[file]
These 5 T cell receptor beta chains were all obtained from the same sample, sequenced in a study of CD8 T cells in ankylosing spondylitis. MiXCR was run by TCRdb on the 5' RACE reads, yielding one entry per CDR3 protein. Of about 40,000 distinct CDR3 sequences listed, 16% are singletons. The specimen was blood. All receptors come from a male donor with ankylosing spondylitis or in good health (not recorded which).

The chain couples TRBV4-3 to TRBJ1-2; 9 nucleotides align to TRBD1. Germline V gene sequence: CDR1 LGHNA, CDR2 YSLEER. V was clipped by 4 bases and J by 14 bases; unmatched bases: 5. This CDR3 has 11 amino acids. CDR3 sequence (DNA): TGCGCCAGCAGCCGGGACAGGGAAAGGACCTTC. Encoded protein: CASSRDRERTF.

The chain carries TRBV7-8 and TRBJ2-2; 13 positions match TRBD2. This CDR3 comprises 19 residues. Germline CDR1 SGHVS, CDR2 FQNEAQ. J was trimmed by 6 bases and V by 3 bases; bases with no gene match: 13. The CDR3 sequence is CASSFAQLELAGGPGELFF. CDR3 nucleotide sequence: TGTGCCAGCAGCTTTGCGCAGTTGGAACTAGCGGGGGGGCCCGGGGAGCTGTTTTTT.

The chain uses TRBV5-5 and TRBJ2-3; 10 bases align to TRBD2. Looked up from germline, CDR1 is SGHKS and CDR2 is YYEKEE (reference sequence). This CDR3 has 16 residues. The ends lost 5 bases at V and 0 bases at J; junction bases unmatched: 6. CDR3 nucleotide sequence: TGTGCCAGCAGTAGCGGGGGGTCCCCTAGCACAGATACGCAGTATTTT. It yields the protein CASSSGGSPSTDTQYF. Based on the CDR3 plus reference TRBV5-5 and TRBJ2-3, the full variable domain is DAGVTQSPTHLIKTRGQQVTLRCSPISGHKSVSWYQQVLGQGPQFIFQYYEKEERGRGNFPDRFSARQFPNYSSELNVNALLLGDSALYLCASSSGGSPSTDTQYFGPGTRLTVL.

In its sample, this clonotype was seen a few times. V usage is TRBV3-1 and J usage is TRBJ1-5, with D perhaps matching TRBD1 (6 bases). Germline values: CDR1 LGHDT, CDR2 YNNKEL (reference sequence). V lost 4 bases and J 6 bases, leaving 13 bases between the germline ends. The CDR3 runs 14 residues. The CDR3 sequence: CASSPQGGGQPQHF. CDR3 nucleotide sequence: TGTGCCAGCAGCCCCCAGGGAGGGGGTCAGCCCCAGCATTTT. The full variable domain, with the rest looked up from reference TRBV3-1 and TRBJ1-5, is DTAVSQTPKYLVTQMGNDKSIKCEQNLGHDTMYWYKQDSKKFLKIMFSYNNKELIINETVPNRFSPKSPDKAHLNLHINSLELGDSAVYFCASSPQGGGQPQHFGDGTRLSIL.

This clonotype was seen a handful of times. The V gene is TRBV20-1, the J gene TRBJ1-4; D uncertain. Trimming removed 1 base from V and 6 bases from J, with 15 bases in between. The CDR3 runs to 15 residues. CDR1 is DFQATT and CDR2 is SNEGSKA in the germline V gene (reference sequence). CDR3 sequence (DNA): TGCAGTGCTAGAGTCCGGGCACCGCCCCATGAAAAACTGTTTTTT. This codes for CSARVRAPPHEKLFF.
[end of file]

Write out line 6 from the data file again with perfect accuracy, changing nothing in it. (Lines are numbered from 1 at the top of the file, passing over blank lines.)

This clonotype was seen a handful of times. The V gene is TRBV20-1, the J gene TRBJ1-4; D uncertain. Trimming removed 1 base from V and 6 bases from J, with 15 bases in between. The CDR3 runs to 15 residues. CDR1 is DFQATT and CDR2 is SNEGSKA in the germline V gene (reference sequence). CDR3 sequence (DNA): TGCAGTGCTAGAGTCCGGGCACCGCCCCATGAAAAACTGTTTTTT. This codes for CSARVRAPPHEKLFF.